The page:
Not much + not much = not much

Not much + not much = not much

“You get what you vote for,” goes the old saw.

By that standard, the Pittsburgh Public Schools Board of Education voted for consistency Wednesday in retaining Superintendent Anthony Hamlet for four more years.

Consistent failure, that is. (And a failure regularly documented by the Allegheny Institute, detailed quite succinctly in Policy Brief Vol. 19, No. 40, among others).

Hamlet became superintendent in 2016 under a cloud – a statement of his educational philosophy appeared to have been appropriated from a Washington Post editorial and claims of progress in his prior job appear to have been inflated.

A Post-Gazette editorial at the time said Hamlet had “a slippery relationship with facts.”

The clouds never cleared and myriad questions remain unanswered.

There’s a still-open state Ethics Commission inquiry into some of Hamlet’s past financial disclosures.

Results of a school board investigation of an unauthorized trip to Cuba never has been made public.

There remain serious questions about procurement contracts.

Oh, there also was what was described as “a runaway travel budget.”

And, lest we forget the really important thing here, continuing wretched academic “achievement” for far too many students.

While some board members cite “modest progress” under Hamlet, performance in several key academic metrics has fallen during his tenure.

Yet the school board voted 7-2 – and a full six months early –to retain the school chief.

Two board members had the courage to vote no. One was Sala Udin, who pulled no punches in his spot-on assessment:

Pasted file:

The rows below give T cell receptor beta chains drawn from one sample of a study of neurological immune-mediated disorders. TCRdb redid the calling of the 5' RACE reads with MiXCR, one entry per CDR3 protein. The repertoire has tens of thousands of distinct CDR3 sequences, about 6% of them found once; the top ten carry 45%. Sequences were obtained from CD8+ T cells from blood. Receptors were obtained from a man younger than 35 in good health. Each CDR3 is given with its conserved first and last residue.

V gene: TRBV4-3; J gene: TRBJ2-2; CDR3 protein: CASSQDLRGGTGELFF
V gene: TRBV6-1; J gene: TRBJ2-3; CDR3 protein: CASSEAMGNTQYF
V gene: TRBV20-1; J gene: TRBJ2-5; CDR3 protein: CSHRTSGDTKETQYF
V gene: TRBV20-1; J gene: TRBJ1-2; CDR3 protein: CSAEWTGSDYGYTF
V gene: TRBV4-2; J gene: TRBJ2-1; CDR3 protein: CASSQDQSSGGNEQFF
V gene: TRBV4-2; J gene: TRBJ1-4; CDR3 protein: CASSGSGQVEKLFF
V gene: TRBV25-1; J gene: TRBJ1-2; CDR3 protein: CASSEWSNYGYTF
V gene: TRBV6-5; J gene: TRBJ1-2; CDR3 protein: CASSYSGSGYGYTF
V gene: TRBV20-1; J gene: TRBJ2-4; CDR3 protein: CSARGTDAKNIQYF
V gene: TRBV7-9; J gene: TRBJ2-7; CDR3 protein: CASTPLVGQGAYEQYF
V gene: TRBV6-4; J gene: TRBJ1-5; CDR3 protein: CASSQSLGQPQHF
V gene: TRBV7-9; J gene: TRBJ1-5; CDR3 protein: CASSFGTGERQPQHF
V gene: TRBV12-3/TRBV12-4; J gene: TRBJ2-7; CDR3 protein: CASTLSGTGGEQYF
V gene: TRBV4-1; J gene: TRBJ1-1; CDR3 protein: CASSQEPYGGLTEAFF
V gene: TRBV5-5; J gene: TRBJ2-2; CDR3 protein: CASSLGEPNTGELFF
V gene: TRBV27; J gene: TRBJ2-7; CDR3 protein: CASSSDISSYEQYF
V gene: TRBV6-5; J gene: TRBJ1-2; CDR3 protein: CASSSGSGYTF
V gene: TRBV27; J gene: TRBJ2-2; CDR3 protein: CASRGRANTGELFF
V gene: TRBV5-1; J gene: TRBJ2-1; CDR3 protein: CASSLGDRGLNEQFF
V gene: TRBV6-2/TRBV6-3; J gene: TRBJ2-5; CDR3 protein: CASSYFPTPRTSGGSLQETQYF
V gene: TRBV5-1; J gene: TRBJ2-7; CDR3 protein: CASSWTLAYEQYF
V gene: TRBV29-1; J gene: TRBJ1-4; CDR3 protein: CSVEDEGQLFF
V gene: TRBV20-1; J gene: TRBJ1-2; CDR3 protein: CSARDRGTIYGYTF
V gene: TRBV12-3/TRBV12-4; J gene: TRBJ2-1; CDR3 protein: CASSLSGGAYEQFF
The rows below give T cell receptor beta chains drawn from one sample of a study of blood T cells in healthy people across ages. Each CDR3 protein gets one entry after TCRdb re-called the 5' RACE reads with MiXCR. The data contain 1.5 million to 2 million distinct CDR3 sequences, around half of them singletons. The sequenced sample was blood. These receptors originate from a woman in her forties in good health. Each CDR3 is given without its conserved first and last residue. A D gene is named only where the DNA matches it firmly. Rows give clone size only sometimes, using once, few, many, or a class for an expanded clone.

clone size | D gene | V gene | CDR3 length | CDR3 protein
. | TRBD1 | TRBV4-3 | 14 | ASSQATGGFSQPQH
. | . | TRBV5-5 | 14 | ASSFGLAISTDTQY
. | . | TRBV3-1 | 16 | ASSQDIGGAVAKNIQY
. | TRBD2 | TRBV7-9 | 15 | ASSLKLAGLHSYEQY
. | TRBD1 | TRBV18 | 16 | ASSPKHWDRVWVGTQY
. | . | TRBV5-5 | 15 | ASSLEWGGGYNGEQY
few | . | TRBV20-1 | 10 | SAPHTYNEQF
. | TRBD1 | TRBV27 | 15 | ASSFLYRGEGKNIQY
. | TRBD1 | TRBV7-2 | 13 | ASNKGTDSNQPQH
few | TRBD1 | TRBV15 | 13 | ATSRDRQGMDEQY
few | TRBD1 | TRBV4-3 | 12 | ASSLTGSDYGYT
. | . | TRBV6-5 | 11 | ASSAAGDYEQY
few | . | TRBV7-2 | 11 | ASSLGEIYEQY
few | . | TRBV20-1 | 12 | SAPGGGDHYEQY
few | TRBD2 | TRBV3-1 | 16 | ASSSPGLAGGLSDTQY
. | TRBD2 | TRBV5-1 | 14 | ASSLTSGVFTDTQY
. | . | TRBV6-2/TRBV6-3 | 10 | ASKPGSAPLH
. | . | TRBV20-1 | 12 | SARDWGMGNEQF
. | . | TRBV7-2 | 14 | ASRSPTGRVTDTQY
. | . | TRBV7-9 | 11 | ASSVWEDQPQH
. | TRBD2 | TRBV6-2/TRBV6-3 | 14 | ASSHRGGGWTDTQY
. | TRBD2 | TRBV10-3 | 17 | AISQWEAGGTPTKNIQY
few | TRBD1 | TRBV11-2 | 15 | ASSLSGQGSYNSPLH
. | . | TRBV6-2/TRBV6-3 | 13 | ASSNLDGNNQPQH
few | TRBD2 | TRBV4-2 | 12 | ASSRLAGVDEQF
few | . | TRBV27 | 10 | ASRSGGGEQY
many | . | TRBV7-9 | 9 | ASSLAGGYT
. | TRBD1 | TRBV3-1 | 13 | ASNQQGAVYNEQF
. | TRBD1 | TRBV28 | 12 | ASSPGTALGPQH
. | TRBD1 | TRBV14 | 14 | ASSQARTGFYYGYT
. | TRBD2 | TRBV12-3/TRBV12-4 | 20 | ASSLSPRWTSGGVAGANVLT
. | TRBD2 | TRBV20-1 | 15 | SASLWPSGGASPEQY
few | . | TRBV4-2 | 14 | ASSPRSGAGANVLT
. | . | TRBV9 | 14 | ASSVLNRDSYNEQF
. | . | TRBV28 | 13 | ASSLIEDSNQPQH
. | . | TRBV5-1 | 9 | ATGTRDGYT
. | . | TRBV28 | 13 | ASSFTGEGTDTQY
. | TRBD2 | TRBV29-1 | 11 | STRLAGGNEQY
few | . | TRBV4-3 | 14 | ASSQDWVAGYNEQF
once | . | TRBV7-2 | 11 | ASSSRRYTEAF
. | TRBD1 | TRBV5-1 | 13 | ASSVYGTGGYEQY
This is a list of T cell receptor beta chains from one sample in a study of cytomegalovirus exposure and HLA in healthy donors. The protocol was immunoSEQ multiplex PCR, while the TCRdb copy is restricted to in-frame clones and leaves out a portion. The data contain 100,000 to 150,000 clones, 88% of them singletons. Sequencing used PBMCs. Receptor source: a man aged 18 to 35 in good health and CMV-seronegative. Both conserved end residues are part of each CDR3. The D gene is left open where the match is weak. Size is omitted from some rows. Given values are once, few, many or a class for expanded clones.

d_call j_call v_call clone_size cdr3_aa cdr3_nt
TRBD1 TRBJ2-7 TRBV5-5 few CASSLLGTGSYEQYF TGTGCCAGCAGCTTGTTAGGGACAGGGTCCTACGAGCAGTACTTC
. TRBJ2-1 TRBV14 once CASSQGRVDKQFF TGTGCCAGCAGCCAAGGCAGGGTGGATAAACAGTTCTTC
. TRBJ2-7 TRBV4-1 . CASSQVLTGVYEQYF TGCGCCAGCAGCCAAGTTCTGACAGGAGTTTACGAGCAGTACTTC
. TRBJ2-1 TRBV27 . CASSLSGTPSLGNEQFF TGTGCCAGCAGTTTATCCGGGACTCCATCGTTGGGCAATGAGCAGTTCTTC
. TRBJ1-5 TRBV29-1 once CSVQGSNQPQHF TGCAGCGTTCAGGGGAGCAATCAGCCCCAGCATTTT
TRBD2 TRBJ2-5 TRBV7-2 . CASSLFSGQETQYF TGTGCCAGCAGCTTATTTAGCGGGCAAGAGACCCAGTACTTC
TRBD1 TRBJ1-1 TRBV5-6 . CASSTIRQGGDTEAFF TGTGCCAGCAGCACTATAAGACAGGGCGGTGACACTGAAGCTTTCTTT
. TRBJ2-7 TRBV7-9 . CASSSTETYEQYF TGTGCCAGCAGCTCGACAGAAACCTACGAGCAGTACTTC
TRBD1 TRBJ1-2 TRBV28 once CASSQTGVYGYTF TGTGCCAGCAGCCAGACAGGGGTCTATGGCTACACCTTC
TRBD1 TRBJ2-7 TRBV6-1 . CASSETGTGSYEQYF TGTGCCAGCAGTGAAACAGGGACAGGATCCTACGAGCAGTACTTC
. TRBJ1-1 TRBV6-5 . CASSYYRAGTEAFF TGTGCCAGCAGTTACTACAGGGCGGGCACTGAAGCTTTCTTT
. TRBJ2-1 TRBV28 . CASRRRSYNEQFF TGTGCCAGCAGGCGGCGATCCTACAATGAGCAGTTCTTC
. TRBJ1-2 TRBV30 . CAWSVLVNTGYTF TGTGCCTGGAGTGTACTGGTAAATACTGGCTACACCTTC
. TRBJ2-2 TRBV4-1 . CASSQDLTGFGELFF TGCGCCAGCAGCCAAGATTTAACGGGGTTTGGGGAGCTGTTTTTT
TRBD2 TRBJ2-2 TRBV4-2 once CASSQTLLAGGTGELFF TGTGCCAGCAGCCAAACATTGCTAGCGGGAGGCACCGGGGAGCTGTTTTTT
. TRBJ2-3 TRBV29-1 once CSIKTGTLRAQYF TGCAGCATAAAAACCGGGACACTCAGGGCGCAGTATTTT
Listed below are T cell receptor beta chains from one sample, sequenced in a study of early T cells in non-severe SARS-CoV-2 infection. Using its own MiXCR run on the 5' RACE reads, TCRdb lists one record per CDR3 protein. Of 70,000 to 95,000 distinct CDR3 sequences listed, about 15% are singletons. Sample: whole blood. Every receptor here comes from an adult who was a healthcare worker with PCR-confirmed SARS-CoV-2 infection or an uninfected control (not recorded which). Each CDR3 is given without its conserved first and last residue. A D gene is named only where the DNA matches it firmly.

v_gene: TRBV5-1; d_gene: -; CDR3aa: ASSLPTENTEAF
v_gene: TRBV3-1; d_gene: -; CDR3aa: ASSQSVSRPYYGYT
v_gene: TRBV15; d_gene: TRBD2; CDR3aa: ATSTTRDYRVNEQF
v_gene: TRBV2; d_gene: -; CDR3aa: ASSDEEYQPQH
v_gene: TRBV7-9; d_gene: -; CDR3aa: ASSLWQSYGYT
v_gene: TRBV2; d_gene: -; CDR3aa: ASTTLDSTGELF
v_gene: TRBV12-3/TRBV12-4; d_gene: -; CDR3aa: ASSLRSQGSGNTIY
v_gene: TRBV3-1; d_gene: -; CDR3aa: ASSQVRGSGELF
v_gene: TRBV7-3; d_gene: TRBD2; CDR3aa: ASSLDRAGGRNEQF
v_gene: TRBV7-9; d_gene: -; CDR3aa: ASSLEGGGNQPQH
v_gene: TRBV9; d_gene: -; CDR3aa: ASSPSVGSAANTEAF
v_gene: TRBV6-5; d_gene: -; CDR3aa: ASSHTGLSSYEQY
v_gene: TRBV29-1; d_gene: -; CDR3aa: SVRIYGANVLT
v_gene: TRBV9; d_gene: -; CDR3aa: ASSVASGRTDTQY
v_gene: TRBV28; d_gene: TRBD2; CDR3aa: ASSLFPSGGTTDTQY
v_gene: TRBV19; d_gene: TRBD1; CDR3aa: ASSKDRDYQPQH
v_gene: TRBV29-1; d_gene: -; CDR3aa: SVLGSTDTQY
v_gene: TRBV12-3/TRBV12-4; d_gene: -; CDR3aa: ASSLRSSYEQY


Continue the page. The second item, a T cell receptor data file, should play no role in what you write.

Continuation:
“When I look at the record of failure, especially in reading and mathematics for African-American students throughout the entire Pittsburgh Public Schools district, it is abominable, it is unforgivable,” he said.

 “It is inexcusable that we have not found a way to significantly improve the performance scores of black children in this school district and we are forced to brag about incremental, tiny improvements that really do not improve their ability — it only improves the statistics.”

Hamlet, in thanking the board for its “vote of confidence,” had the audacity to chide “the misdirected self-interest of a few” that “attempted to take away from the progress we have made together.”

He says his retention will enable the district “to move forward squarely focused on improving outcomes for our students.”

But Hamlet failed in the first four years of his initial five-year contract. What makes anyone think he can get the job done in four more?

A former iteration of the Pittsburgh Public Schools Board of Education made a mistake in hiring Hamlet. The current board doubled-down on that mistake Wednesday last.

Indeed, “you get what you vote for.” In Anthony Hamlet’s case that turned out to be not much. And not much plus not much equals not much.

Colin McNickle is communications and marketing director at the Allegheny Institute for Public Policy (cmcnickle@alleghenyinstitute.org).